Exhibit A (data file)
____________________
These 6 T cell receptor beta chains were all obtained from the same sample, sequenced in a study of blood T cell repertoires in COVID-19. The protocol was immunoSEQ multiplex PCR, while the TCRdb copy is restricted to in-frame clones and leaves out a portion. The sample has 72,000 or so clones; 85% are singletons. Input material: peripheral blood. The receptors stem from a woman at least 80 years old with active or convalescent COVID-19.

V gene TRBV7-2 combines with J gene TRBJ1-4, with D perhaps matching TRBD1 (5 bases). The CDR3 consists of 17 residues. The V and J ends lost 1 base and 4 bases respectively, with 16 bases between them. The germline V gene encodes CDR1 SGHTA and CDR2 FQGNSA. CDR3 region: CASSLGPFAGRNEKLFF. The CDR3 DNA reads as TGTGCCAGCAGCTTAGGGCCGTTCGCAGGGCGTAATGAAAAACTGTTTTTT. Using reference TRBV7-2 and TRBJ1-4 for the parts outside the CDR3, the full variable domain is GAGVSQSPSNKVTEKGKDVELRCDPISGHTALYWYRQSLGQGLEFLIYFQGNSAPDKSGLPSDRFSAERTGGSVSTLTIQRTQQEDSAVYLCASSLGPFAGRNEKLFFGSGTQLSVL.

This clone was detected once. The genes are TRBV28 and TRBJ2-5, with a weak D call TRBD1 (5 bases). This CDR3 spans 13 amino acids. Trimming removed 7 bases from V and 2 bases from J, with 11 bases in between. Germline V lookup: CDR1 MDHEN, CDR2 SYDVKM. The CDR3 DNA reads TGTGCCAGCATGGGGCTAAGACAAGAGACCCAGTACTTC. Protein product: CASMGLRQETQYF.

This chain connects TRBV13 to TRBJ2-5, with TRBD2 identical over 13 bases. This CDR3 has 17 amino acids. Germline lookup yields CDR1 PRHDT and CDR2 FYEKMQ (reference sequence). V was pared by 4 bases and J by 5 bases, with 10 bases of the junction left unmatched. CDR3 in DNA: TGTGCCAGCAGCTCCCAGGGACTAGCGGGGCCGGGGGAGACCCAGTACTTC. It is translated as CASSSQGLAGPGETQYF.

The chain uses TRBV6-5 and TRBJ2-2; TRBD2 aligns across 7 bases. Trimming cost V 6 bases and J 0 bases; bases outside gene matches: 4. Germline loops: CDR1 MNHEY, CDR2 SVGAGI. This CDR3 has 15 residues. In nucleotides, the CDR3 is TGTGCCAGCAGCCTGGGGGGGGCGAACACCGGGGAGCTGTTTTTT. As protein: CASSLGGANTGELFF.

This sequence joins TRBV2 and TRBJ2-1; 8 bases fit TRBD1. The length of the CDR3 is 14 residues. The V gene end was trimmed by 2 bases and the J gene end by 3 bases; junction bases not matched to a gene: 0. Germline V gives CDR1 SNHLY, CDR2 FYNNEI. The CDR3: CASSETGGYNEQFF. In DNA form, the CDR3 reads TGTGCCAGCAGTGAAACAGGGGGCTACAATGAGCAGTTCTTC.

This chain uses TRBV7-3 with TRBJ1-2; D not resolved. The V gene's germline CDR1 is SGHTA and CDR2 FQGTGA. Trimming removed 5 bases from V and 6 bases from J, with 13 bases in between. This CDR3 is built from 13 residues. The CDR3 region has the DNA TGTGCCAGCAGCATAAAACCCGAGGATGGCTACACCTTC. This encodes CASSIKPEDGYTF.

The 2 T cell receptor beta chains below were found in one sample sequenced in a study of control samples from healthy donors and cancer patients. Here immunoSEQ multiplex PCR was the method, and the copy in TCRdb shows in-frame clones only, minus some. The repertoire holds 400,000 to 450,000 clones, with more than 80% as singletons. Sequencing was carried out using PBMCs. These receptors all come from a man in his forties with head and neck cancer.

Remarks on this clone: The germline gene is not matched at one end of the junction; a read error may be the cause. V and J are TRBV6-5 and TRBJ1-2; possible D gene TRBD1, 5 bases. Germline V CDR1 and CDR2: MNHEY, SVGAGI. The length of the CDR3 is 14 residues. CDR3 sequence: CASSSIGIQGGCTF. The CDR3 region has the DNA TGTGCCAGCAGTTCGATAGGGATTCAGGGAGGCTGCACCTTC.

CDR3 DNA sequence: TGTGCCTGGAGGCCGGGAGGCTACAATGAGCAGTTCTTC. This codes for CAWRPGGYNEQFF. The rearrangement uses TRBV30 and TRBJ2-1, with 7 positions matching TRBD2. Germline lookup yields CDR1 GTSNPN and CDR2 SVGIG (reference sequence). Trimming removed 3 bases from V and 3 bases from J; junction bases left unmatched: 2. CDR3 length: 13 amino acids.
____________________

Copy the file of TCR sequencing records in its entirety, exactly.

These 6 T cell receptor beta chains were all obtained from the same sample, sequenced in a study of blood T cell repertoires in COVID-19. The protocol was immunoSEQ multiplex PCR, while the TCRdb copy is restricted to in-frame clones and leaves out a portion. The sample has 72,000 or so clones; 85% are singletons. Input material: peripheral blood. The receptors stem from a woman at least 80 years old with active or convalescent COVID-19.

V gene TRBV7-2 combines with J gene TRBJ1-4, with D perhaps matching TRBD1 (5 bases). The CDR3 consists of 17 residues. The V and J ends lost 1 base and 4 bases respectively, with 16 bases between them. The germline V gene encodes CDR1 SGHTA and CDR2 FQGNSA. CDR3 region: CASSLGPFAGRNEKLFF. The CDR3 DNA reads as TGTGCCAGCAGCTTAGGGCCGTTCGCAGGGCGTAATGAAAAACTGTTTTTT. Using reference TRBV7-2 and TRBJ1-4 for the parts outside the CDR3, the full variable domain is GAGVSQSPSNKVTEKGKDVELRCDPISGHTALYWYRQSLGQGLEFLIYFQGNSAPDKSGLPSDRFSAERTGGSVSTLTIQRTQQEDSAVYLCASSLGPFAGRNEKLFFGSGTQLSVL.

This clone was detected once. The genes are TRBV28 and TRBJ2-5, with a weak D call TRBD1 (5 bases). This CDR3 spans 13 amino acids. Trimming removed 7 bases from V and 2 bases from J, with 11 bases in between. Germline V lookup: CDR1 MDHEN, CDR2 SYDVKM. The CDR3 DNA reads TGTGCCAGCATGGGGCTAAGACAAGAGACCCAGTACTTC. Protein product: CASMGLRQETQYF.

This chain connects TRBV13 to TRBJ2-5, with TRBD2 identical over 13 bases. This CDR3 has 17 amino acids. Germline lookup yields CDR1 PRHDT and CDR2 FYEKMQ (reference sequence). V was pared by 4 bases and J by 5 bases, with 10 bases of the junction left unmatched. CDR3 in DNA: TGTGCCAGCAGCTCCCAGGGACTAGCGGGGCCGGGGGAGACCCAGTACTTC. It is translated as CASSSQGLAGPGETQYF.

The chain uses TRBV6-5 and TRBJ2-2; TRBD2 aligns across 7 bases. Trimming cost V 6 bases and J 0 bases; bases outside gene matches: 4. Germline loops: CDR1 MNHEY, CDR2 SVGAGI. This CDR3 has 15 residues. In nucleotides, the CDR3 is TGTGCCAGCAGCCTGGGGGGGGCGAACACCGGGGAGCTGTTTTTT. As protein: CASSLGGANTGELFF.

This sequence joins TRBV2 and TRBJ2-1; 8 bases fit TRBD1. The length of the CDR3 is 14 residues. The V gene end was trimmed by 2 bases and the J gene end by 3 bases; junction bases not matched to a gene: 0. Germline V gives CDR1 SNHLY, CDR2 FYNNEI. The CDR3: CASSETGGYNEQFF. In DNA form, the CDR3 reads TGTGCCAGCAGTGAAACAGGGGGCTACAATGAGCAGTTCTTC.

This chain uses TRBV7-3 with TRBJ1-2; D not resolved. The V gene's germline CDR1 is SGHTA and CDR2 FQGTGA. Trimming removed 5 bases from V and 6 bases from J, with 13 bases in between. This CDR3 is built from 13 residues. The CDR3 region has the DNA TGTGCCAGCAGCATAAAACCCGAGGATGGCTACACCTTC. This encodes CASSIKPEDGYTF.

The 2 T cell receptor beta chains below were found in one sample sequenced in a study of control samples from healthy donors and cancer patients. Here immunoSEQ multiplex PCR was the method, and the copy in TCRdb shows in-frame clones only, minus some. The repertoire holds 400,000 to 450,000 clones, with more than 80% as singletons. Sequencing was carried out using PBMCs. These receptors all come from a man in his forties with head and neck cancer.

Remarks on this clone: The germline gene is not matched at one end of the junction; a read error may be the cause. V and J are TRBV6-5 and TRBJ1-2; possible D gene TRBD1, 5 bases. Germline V CDR1 and CDR2: MNHEY, SVGAGI. The length of the CDR3 is 14 residues. CDR3 sequence: CASSSIGIQGGCTF. The CDR3 region has the DNA TGTGCCAGCAGTTCGATAGGGATTCAGGGAGGCTGCACCTTC.

CDR3 DNA sequence: TGTGCCTGGAGGCCGGGAGGCTACAATGAGCAGTTCTTC. This codes for CAWRPGGYNEQFF. The rearrangement uses TRBV30 and TRBJ2-1, with 7 positions matching TRBD2. Germline lookup yields CDR1 GTSNPN and CDR2 SVGIG (reference sequence). Trimming removed 3 bases from V and 3 bases from J; junction bases left unmatched: 2. CDR3 length: 13 amino acids.